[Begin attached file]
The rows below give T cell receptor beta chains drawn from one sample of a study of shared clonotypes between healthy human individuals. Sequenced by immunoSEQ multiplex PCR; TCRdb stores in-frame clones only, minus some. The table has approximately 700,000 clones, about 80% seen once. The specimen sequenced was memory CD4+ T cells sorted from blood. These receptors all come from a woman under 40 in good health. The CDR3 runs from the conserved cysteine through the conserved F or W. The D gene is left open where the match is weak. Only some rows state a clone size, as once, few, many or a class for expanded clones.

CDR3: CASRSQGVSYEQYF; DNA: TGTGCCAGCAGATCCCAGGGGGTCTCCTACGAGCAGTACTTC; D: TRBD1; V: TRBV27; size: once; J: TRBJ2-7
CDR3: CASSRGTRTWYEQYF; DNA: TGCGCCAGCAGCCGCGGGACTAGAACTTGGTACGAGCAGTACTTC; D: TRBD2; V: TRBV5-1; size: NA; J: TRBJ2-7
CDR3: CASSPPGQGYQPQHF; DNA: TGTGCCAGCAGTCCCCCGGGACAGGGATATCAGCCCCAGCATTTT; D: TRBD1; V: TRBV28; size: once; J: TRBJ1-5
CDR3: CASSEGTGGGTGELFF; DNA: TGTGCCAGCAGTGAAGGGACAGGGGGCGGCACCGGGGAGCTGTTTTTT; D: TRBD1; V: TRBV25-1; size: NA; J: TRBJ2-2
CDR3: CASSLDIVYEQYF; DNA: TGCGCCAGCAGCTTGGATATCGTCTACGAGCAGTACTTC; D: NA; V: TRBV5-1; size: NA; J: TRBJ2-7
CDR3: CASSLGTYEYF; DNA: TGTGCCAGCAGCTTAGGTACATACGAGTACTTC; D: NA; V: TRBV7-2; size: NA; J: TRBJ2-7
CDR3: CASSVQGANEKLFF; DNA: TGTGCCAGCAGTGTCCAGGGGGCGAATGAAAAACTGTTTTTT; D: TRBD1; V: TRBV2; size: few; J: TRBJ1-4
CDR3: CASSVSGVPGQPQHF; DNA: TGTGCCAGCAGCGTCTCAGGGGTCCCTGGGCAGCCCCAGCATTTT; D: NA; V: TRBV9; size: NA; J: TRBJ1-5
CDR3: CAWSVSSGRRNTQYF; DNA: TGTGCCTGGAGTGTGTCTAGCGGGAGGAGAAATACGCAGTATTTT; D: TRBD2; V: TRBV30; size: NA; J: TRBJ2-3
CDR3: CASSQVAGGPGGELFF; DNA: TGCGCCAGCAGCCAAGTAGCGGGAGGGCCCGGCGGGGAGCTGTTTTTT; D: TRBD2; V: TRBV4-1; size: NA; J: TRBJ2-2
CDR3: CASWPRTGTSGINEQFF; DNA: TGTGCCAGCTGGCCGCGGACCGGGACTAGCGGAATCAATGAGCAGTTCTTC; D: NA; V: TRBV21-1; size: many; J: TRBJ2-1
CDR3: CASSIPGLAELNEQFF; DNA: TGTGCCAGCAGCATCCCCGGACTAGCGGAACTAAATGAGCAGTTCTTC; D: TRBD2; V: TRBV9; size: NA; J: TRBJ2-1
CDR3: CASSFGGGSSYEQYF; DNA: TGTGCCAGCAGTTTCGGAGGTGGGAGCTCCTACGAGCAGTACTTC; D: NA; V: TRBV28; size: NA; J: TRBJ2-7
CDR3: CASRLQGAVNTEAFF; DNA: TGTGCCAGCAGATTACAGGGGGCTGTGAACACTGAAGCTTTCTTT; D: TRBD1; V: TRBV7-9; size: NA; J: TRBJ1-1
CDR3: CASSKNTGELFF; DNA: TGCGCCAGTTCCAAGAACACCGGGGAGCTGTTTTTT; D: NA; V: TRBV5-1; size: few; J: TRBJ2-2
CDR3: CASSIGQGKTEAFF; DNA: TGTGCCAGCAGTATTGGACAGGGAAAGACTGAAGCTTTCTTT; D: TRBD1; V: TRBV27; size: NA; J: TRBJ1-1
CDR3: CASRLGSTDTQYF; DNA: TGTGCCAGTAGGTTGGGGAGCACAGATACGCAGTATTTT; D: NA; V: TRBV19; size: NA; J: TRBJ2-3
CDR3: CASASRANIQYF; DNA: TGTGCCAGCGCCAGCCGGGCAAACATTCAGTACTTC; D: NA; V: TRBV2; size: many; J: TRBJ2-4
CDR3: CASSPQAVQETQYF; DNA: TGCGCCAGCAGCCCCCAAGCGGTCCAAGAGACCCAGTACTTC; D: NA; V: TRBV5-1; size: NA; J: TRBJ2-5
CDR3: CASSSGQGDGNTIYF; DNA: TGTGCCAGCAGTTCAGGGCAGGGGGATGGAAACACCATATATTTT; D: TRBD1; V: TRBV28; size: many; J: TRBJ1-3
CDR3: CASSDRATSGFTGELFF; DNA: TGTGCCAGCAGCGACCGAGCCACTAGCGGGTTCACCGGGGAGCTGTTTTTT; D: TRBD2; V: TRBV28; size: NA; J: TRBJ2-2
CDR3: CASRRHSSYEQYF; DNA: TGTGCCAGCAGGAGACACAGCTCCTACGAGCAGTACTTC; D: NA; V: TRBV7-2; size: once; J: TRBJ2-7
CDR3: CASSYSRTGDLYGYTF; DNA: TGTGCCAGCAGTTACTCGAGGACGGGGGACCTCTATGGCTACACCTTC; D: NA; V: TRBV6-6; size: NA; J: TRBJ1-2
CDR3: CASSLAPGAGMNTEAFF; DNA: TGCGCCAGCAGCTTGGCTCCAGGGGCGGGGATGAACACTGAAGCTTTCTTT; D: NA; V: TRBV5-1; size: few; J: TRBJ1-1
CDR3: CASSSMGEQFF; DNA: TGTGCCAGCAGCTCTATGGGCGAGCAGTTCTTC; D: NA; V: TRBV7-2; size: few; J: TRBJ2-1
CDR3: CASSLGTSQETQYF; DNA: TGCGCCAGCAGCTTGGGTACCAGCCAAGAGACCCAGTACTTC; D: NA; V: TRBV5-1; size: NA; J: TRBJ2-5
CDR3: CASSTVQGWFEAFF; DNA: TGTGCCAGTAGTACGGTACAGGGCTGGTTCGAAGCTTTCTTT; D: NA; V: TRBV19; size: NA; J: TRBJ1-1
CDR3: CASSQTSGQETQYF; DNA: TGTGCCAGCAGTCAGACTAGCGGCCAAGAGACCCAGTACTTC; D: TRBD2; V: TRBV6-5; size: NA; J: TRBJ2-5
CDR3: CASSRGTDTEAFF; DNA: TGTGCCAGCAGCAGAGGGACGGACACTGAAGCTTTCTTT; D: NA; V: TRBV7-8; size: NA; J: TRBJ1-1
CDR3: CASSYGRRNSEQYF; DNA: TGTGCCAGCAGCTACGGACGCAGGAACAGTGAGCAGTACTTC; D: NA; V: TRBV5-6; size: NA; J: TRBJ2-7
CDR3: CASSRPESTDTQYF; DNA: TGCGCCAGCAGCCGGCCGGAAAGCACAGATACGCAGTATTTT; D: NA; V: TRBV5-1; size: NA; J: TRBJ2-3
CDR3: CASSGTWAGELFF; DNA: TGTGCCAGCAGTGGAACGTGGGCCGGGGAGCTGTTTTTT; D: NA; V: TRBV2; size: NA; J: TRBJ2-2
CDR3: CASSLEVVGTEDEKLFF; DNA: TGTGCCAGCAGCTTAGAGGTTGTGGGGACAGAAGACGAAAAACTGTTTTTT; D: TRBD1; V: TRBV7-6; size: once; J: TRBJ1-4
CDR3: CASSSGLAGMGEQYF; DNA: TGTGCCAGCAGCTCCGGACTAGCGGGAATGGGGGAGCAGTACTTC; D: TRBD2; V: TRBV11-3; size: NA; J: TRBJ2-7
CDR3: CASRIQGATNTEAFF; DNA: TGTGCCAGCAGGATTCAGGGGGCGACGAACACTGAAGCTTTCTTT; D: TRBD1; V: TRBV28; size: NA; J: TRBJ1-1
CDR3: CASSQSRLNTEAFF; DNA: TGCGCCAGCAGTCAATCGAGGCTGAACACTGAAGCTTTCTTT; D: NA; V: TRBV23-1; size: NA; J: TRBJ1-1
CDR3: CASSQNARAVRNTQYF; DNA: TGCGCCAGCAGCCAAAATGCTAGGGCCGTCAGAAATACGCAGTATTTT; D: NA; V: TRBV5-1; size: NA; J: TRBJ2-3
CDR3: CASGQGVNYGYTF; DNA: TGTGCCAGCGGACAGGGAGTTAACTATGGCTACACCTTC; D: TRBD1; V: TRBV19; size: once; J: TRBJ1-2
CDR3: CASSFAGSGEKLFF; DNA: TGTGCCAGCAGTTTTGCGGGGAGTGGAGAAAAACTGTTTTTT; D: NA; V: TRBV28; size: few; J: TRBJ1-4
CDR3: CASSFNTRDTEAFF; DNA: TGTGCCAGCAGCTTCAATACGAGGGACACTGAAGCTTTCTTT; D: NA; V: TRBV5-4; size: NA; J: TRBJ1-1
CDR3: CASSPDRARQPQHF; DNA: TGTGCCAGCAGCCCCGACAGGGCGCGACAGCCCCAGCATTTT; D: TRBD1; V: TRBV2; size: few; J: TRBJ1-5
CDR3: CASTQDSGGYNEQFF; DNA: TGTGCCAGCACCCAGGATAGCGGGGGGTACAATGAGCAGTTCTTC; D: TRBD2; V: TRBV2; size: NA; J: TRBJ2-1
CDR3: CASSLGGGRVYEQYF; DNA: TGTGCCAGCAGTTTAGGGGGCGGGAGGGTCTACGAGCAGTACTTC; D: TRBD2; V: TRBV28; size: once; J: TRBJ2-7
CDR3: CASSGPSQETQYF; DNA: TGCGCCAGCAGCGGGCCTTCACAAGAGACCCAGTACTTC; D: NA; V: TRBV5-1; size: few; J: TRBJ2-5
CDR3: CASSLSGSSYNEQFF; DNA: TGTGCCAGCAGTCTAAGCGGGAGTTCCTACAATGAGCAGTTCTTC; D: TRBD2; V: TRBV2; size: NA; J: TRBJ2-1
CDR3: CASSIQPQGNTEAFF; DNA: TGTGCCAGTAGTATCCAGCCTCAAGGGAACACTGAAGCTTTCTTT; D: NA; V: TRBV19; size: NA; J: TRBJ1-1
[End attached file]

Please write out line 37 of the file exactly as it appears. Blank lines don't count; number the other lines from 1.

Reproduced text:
CDR3: CASSQSRLNTEAFF; DNA: TGCGCCAGCAGTCAATCGAGGCTGAACACTGAAGCTTTCTTT; D: NA; V: TRBV23-1; size: NA; J: TRBJ1-1